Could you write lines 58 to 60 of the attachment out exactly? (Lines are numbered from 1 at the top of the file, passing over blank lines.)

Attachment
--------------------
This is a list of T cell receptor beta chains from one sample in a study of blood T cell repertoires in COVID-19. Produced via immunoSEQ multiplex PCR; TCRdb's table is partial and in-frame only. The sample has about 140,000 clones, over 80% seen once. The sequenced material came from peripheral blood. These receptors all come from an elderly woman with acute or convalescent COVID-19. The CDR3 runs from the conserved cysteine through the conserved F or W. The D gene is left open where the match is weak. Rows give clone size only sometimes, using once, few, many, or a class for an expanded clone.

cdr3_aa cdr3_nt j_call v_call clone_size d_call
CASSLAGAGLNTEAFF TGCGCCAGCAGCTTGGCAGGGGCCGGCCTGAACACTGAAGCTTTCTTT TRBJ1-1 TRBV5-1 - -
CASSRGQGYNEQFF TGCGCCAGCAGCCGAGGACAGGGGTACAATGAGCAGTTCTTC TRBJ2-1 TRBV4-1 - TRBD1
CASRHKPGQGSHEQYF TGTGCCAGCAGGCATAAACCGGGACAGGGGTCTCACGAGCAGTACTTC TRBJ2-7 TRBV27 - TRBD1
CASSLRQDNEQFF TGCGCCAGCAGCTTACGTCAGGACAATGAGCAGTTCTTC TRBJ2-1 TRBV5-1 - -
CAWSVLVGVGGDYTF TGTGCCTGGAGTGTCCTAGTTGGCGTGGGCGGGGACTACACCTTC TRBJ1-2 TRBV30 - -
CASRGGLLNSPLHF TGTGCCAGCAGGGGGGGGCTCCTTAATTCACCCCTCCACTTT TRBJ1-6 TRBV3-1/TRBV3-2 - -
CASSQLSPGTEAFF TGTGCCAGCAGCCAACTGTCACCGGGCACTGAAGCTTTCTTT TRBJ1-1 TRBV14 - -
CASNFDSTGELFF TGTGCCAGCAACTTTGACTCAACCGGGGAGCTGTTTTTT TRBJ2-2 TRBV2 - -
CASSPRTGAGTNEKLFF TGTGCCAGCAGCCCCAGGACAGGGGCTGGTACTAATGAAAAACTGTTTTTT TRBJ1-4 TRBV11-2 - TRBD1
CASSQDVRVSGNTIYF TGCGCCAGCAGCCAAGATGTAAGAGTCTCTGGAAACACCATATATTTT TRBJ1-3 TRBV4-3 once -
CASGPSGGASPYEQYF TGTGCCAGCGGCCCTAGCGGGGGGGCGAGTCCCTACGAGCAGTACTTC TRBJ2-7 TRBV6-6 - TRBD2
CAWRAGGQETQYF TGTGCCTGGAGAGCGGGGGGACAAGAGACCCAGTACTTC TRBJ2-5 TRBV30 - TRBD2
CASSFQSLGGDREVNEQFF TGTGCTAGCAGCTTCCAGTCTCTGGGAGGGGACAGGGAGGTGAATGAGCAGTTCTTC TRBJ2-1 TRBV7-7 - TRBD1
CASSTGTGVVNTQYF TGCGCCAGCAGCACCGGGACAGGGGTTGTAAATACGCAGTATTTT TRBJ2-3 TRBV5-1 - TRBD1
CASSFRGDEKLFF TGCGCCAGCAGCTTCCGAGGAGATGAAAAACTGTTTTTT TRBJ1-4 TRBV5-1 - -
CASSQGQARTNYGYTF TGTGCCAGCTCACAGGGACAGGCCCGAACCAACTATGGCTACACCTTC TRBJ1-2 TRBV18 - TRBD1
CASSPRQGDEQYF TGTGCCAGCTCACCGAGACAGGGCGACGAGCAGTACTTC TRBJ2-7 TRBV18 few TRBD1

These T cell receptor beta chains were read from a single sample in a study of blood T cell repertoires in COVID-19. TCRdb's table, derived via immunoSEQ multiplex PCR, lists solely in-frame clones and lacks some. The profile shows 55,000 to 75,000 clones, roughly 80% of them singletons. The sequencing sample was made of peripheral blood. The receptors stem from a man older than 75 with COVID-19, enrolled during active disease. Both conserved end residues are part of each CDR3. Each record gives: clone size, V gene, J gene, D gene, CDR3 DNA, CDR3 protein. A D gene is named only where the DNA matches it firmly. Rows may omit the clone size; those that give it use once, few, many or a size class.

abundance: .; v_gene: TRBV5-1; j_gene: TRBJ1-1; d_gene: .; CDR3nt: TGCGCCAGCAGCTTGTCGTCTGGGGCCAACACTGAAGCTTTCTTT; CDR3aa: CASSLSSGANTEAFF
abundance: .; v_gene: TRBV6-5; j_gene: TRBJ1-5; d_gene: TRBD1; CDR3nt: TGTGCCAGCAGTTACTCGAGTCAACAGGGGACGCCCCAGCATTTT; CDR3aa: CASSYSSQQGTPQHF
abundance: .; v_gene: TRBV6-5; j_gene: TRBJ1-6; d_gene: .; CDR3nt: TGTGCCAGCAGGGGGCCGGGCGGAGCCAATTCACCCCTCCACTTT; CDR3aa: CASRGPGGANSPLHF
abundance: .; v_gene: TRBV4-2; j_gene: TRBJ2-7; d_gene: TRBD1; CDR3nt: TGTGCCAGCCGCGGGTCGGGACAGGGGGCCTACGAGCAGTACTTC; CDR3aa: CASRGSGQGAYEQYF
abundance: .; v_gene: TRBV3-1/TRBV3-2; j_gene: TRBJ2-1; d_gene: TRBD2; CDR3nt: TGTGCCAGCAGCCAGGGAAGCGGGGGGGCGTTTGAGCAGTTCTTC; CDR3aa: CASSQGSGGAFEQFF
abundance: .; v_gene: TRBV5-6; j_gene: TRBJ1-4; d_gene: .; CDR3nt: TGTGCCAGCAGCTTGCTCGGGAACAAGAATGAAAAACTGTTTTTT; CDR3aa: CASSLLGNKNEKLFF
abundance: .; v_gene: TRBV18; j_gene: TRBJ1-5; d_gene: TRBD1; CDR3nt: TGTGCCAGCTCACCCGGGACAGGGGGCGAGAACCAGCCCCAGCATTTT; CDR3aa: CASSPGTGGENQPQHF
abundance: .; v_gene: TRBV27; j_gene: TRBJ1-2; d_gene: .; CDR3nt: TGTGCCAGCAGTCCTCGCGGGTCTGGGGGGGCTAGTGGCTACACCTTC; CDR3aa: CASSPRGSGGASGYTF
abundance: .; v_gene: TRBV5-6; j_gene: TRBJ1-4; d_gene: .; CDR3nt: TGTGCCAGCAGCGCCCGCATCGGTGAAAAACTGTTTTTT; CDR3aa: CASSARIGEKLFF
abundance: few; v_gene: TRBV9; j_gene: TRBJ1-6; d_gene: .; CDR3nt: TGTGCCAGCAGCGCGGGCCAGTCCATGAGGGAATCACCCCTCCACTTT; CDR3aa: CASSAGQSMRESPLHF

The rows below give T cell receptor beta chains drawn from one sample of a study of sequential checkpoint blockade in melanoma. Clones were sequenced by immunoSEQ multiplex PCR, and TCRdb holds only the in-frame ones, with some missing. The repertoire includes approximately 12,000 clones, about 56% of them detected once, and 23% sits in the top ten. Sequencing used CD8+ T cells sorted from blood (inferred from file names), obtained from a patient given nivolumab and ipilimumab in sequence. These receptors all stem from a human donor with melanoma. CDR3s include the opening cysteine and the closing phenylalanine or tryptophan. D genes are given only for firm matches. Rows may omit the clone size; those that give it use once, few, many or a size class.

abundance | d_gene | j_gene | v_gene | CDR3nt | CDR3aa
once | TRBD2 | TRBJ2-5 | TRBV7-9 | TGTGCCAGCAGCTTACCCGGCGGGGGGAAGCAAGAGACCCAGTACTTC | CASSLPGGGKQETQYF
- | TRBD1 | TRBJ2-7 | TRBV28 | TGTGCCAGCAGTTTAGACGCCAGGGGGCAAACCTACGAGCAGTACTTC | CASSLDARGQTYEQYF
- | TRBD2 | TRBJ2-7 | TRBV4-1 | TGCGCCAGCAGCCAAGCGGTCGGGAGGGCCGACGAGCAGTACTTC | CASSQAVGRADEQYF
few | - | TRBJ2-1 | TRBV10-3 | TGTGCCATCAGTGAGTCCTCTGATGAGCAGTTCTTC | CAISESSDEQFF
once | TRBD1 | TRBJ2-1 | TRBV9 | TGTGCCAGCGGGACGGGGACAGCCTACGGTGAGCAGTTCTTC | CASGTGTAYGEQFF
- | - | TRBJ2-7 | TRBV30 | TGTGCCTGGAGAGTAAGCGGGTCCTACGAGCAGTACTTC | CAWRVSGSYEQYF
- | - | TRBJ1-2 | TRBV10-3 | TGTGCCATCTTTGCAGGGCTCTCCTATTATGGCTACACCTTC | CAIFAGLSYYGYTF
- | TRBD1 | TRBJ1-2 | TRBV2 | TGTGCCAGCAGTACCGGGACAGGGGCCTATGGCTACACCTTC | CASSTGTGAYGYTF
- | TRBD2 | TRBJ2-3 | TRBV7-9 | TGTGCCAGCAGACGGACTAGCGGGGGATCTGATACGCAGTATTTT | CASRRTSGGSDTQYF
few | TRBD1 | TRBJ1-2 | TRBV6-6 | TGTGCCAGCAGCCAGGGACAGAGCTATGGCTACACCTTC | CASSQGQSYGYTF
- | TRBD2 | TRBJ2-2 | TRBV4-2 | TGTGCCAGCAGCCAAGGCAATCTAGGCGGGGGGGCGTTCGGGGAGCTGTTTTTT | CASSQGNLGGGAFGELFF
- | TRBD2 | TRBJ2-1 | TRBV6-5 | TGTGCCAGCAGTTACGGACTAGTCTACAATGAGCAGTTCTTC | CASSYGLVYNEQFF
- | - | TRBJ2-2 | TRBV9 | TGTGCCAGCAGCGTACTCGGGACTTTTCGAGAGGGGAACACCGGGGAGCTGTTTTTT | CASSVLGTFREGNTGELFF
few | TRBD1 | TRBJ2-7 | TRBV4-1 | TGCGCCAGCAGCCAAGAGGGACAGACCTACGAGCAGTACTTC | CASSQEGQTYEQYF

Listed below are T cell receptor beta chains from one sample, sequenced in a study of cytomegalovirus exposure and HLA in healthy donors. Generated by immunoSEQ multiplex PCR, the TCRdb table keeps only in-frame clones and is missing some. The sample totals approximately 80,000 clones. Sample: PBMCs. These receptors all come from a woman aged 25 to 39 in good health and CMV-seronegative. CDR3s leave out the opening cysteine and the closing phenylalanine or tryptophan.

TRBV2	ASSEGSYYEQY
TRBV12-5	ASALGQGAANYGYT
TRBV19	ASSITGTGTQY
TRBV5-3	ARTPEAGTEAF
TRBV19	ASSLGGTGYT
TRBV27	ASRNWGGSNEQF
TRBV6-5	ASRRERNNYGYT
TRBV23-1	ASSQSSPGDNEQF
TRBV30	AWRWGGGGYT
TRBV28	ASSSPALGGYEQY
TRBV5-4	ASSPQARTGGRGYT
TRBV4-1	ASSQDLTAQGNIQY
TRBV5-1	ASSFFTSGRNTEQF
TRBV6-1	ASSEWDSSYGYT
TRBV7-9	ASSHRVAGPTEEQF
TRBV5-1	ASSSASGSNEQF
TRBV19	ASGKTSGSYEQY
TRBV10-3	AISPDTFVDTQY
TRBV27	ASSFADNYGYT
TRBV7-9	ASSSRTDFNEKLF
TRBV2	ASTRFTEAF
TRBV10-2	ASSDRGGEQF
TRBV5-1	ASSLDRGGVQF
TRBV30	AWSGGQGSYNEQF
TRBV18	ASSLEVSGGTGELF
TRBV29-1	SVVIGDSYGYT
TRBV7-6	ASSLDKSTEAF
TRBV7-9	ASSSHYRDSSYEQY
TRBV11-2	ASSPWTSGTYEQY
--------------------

TRBV5-4	ASSPQARTGGRGYT
TRBV4-1	ASSQDLTAQGNIQY
TRBV5-1	ASSFFTSGRNTEQF